Will Deer Eat Corn With Weevils?

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Last updated : November 15, 2023

I'm Josh Boyd, and I've been a passionate hunter for over two decades. I strategically manage several properties and proudly serve as the Branch President for my local chapter of the QDMA (Quality Deer Management Association). The following article was written by me, and I hope you find it both informative and engaging. If you have any questions or would like to discuss any aspects of it, please don't hesitate to reach out.

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As most hunters are well aware, deer seize upon any opportunity to feed heavily upon corn. This proves true for both standing corn, and corn used as bait by hunters.

During virtually any time of the year, deer will readily feed upon corn wherever it is available, often bypassing other food sources to do so.

This leaves hunters to question whether or not there is any scenario in which deer would pass up such an opportunity.

Along these lines, many hunters ponder the notion of whether or not deer will eat corn with weevils. While this is quite an interesting quandary, it is one likely to actually be encountered in the field.

It is not uncommon to observe weevil-infested corn, under a wide range of scenarios, all but guaranteeing that deer will stumble across such a situation themselves.

What Is A Weevil?

Weevils are a type of beetle with an elongated snout, commonly referred to as flour bugs. These pestering insects commonly flock to various types of grain, including corn.

In fact, weevils come in more than one variety and are commonly named after the type of grain that they infest. Some of the most common weevil varieties include rice weevils, maize weevils, and bean weevils.

Weevils typically measure ⅛”-¼” in length and are easily identified by the appearance of their abnormally long snouts.

The average lifespan of weevil is 2-8 months, though this can vary from one particular region to the next. During this time, female weevils can lay up to several hundred eggs.

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Female weevils are known for burrowing inside of grain, where they will deposit their eggs. Once hatched, weevil larvae feed on the inside of these grain kernels, until reaching maturity.

At this point, weevils emerge from the inside of these kernels, with the intent of mating. The burrowing and egg-laying process will then repeat itself indefinitely.

What About Weevil Infested Corn?

As mentioned above, deer typically jump at any opportunity to feed heavily upon corn of almost any type. Surprisingly, even a weevil infestation cannot dissuade deer from gobbling up corn kernels with a vengeance.

In fact, deer are often observed eating corn with weevils, without any sign of discouragement.

From prior observation, it is safe to say that deer show no preference between corn that is free of weevils, and that which has been infested.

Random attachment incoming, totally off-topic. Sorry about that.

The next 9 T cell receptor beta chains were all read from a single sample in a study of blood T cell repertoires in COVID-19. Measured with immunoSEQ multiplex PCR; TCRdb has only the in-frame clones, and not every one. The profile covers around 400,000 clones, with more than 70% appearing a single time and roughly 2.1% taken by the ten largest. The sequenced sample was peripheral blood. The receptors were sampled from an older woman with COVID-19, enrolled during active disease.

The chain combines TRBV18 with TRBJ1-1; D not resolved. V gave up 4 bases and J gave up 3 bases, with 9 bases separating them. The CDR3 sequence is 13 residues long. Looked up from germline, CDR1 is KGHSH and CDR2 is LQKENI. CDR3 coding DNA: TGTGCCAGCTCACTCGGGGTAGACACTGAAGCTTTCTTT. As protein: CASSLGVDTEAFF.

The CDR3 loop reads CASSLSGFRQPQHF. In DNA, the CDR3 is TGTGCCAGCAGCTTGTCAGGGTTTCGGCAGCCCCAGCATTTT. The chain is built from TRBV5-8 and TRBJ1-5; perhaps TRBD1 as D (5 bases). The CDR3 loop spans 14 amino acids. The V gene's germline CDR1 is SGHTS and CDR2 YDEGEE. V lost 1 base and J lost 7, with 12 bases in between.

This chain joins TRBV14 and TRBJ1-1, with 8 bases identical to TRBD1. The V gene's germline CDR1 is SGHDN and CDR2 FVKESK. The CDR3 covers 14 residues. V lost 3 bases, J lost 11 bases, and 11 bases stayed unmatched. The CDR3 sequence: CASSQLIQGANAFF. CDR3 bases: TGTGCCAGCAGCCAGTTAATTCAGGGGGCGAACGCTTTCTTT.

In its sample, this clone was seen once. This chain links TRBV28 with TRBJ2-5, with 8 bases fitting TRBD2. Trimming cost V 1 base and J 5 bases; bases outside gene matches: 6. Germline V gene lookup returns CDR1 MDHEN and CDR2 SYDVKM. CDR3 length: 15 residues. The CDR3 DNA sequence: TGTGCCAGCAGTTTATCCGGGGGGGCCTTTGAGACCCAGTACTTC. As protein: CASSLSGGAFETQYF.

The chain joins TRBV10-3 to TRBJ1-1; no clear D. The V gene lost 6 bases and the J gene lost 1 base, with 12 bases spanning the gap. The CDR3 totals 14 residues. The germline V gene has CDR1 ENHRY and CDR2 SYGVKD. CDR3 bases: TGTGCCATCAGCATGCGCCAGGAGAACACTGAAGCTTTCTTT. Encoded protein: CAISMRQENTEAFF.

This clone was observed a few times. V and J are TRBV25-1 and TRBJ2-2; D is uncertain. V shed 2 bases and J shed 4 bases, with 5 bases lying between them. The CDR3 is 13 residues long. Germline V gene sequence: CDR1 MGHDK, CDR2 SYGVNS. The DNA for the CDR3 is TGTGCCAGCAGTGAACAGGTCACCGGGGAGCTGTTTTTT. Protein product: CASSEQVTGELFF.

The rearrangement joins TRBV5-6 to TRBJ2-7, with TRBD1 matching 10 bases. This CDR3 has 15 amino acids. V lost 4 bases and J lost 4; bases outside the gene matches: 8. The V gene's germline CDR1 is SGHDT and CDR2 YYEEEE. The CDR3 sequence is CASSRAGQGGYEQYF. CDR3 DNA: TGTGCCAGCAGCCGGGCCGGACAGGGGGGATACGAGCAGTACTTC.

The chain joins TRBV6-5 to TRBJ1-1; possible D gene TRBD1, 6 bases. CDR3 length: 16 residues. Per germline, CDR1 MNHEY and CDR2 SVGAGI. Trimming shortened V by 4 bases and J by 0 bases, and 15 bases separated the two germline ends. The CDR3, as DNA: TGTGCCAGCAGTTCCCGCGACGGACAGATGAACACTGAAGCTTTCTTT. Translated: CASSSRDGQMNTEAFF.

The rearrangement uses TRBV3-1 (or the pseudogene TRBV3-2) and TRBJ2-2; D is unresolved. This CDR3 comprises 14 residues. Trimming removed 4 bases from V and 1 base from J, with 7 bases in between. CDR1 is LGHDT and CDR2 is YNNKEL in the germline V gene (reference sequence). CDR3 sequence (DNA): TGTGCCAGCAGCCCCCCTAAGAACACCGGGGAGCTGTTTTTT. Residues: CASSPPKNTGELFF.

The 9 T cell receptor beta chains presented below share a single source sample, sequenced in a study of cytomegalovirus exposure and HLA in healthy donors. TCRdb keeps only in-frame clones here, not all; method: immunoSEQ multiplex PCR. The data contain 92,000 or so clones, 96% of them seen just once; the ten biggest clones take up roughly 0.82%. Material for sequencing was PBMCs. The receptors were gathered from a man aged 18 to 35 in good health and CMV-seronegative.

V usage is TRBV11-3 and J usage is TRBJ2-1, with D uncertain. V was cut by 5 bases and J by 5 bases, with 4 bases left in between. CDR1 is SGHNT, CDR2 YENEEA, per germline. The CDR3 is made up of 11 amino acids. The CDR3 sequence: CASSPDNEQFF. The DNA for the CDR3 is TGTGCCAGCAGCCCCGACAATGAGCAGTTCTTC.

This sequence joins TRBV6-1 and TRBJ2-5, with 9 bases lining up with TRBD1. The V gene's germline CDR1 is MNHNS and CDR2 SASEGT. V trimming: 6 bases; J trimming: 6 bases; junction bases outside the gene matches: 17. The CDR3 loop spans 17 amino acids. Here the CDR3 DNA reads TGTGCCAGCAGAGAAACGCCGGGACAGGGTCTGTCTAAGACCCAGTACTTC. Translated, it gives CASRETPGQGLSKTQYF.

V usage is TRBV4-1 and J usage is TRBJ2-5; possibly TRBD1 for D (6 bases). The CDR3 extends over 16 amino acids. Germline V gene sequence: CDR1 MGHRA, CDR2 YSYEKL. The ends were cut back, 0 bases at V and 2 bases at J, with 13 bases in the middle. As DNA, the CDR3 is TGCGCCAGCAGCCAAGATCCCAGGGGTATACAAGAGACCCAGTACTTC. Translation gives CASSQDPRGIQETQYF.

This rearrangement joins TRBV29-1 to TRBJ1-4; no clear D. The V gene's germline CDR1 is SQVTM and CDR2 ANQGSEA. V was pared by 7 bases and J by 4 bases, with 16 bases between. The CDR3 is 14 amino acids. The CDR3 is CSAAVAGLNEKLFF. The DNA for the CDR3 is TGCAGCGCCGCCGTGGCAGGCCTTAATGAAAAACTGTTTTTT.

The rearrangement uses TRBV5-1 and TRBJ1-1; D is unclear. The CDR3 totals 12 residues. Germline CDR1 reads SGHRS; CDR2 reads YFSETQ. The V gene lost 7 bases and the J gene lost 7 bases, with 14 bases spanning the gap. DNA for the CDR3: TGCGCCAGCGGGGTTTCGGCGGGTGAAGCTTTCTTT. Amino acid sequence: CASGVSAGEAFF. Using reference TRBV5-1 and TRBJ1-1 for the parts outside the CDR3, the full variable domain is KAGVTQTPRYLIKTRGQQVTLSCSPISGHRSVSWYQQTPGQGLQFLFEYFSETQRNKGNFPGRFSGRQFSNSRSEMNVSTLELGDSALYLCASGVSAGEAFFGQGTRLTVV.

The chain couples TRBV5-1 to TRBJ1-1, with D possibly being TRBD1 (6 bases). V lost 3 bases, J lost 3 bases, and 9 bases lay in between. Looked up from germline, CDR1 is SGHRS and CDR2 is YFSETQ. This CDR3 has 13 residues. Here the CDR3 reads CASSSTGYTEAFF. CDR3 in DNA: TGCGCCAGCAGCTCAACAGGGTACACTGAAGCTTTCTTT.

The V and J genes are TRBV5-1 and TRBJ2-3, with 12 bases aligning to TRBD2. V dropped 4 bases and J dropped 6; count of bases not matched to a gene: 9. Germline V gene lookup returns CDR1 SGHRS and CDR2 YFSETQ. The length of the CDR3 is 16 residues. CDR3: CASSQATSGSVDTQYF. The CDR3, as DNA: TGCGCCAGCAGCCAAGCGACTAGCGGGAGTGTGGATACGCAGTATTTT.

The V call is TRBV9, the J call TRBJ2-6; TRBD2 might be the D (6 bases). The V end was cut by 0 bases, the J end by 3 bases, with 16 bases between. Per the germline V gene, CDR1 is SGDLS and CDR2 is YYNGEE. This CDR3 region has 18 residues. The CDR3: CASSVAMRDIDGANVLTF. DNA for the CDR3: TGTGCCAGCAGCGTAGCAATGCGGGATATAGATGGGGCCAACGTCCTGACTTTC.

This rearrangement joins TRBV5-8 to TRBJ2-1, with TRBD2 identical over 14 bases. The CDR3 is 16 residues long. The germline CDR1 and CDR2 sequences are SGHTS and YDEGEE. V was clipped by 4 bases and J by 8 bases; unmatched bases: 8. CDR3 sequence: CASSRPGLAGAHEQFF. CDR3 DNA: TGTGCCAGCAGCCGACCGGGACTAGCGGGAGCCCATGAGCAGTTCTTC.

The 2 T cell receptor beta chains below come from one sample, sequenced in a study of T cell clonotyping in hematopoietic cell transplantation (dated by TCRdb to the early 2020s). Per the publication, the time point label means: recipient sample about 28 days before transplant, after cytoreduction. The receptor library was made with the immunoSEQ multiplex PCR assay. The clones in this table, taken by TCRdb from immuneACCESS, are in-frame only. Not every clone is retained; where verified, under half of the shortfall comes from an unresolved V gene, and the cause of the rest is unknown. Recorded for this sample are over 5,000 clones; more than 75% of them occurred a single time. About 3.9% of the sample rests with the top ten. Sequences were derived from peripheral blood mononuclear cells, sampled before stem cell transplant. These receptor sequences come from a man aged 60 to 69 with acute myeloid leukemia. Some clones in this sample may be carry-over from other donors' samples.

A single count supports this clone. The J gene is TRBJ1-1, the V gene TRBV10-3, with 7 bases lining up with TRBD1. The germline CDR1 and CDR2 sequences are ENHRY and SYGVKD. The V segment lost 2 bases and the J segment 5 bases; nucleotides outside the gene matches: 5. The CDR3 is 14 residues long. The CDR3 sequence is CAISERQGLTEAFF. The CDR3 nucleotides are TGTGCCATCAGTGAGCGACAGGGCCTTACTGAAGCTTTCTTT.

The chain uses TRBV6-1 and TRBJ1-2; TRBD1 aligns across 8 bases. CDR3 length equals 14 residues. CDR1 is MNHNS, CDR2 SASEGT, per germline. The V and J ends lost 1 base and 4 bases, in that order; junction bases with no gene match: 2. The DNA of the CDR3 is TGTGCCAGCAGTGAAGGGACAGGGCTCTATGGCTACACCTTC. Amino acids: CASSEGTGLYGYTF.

This is primarily due to the notion that deer are incapable of distinguishing the source of any insects they encounter.

Simply put, insects are a natural part of a deer’s environment and therefore are not recognized as a threat.

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Deer are likely unable to determine between standard and infested corn, deer are not believed to be able to rationalize the origins of a weevil or any other insect.

Furthermore, a deer’s desire to consume carbohydrate-rich corn outweighs any discrepancies uncovered in the grain they encounter.

Will Eating Weevils Hurt Deer?

There is also no need to fear the idea of deer being harmed upon consuming the weevil-infested corn kernel. Deer are not harmed by weevils, no matter the quantity of these pesky insects they consume.

In fact, it is safe to say that there are few wild deer alive today, living in an agricultural country, that has not accidentally consumed their fair share of weevils.

Weevils are so common that most any corn that has been stored for any period, has already been invaded by weevils.

This goes for bagged corn sold at many sporting goods stores and feed houses and bought in bulk from farmers.

Even waste grain left over after combining is quickly infiltrated by these miniature pests.

Furthermore, to date, there is no evidence that the occasional accidental consumption of weevils harms humans.

While the idea of chomping down on a bug or two with breakfast is quite unsettling, it does prove a point, nonetheless.


The deer that you hunt will be in no way harmed by incidental weevil consumption. Therefore, there is no reason to throw out otherwise quality corn due to the appearance of the stray weevil.

More importantly, don’t let a weevil infestation keep you from filling your feeders with this essential commodity.

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